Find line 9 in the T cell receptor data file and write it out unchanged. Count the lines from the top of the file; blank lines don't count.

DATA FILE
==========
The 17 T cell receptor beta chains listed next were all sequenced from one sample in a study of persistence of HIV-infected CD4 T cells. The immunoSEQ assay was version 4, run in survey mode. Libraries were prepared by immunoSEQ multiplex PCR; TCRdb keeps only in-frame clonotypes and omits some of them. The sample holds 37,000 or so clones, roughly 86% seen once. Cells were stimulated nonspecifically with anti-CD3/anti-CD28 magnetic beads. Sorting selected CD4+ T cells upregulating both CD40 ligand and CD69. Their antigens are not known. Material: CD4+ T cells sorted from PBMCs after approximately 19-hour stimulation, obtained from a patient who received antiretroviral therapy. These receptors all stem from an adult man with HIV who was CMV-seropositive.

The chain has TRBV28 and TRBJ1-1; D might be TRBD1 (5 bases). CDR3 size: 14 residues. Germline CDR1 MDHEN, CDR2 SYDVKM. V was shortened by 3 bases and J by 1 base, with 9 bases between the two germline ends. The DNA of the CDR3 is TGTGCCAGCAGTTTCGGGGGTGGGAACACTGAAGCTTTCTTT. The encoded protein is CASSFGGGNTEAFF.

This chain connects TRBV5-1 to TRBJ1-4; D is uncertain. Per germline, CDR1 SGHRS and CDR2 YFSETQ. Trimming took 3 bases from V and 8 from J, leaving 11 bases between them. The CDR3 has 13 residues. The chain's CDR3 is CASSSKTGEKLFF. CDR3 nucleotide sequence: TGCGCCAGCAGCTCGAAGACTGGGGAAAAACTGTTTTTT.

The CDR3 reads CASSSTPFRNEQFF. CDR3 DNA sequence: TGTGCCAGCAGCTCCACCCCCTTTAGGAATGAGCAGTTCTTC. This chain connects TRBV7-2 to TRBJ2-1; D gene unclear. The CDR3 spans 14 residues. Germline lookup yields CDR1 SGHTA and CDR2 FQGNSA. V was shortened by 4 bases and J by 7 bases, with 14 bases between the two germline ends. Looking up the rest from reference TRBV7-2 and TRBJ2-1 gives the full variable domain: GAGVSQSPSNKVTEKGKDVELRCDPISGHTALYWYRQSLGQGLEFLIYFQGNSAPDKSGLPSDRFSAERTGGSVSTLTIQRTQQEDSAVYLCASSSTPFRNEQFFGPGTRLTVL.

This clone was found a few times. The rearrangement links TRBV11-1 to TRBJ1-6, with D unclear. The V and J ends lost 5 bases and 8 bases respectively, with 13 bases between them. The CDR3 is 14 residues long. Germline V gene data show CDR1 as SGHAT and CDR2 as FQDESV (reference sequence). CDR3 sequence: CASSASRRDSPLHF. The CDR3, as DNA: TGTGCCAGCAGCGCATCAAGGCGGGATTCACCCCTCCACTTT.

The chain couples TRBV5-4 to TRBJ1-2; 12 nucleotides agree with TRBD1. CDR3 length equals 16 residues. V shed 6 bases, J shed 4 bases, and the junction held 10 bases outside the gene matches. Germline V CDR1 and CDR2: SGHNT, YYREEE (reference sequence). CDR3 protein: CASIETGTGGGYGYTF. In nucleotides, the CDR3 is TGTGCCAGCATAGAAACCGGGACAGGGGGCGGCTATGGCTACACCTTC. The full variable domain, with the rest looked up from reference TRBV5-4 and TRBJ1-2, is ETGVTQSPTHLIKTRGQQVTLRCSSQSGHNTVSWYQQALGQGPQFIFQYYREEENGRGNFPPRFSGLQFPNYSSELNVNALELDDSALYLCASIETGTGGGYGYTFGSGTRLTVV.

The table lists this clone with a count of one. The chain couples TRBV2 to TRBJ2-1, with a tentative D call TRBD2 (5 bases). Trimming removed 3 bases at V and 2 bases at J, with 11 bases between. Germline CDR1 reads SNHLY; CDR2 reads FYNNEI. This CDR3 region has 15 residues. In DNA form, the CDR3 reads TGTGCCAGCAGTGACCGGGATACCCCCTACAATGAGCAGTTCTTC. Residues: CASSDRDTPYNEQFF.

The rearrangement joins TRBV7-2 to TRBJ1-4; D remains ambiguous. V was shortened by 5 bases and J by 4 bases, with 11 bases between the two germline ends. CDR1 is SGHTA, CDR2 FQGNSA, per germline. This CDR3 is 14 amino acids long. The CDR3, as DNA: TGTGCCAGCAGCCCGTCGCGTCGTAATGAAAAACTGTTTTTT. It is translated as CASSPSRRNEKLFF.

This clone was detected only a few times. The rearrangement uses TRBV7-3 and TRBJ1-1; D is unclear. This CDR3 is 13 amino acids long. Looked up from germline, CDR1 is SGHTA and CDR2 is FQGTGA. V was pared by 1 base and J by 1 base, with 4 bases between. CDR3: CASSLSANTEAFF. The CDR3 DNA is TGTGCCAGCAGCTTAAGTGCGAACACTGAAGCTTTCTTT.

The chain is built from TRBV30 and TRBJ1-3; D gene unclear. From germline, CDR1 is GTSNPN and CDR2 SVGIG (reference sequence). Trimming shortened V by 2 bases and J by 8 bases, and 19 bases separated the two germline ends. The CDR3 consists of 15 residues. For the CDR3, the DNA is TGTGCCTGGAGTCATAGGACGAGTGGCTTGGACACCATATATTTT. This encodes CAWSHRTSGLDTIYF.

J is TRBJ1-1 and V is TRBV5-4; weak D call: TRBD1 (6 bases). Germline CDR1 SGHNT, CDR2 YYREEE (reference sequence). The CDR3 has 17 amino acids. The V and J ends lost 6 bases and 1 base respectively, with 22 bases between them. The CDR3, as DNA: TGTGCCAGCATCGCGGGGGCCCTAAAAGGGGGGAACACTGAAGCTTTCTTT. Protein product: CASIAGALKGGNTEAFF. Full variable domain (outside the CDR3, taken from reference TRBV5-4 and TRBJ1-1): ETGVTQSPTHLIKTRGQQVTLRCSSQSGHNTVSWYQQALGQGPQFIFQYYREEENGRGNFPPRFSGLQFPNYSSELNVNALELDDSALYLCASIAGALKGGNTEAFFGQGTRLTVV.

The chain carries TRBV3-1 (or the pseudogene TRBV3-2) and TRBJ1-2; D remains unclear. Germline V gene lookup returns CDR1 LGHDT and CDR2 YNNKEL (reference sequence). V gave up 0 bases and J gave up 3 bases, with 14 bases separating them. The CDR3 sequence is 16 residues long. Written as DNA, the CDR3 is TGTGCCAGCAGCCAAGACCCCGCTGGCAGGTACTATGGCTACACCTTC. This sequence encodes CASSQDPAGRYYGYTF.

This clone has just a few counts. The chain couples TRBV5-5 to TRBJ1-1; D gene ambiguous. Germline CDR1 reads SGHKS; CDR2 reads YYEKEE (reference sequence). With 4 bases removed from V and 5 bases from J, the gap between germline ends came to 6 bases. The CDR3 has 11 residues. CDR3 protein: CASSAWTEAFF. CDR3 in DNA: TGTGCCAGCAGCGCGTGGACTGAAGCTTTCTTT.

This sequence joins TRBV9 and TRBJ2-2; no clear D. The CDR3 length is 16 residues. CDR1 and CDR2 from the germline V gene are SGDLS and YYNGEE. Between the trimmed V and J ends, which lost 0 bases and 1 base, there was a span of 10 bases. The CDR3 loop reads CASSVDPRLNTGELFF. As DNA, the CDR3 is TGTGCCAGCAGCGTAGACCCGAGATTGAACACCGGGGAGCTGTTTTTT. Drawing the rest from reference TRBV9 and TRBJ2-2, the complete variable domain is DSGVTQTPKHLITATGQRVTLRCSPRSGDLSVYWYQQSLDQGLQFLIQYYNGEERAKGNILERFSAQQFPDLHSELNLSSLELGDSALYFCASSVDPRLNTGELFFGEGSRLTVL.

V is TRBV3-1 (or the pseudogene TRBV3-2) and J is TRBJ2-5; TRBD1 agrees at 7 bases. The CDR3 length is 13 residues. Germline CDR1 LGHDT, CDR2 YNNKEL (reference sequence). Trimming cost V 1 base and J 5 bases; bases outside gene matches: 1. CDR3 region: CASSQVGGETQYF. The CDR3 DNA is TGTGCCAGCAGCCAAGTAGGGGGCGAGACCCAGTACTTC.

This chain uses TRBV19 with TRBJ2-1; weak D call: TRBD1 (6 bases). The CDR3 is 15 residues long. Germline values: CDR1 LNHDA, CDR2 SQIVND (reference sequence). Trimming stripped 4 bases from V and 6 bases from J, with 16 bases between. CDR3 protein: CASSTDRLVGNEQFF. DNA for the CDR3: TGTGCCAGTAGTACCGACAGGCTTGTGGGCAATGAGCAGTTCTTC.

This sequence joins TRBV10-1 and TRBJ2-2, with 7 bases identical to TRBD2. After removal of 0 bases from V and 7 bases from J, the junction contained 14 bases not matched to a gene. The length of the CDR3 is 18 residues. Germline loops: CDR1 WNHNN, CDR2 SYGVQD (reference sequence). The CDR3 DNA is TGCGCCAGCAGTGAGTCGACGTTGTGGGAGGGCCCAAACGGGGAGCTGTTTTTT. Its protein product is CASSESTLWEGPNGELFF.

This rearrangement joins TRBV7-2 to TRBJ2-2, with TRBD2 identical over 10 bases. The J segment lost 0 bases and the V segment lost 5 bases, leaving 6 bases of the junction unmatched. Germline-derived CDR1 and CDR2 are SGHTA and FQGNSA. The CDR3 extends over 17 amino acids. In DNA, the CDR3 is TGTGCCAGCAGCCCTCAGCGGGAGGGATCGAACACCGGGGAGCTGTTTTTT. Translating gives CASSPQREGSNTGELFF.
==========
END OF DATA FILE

This clone was detected only a few times. The rearrangement uses TRBV7-3 and TRBJ1-1; D is unclear. This CDR3 is 13 amino acids long. Looked up from germline, CDR1 is SGHTA and CDR2 is FQGTGA. V was pared by 1 base and J by 1 base, with 4 bases between. CDR3: CASSLSANTEAFF. The CDR3 DNA is TGTGCCAGCAGCTTAAGTGCGAACACTGAAGCTTTCTTT.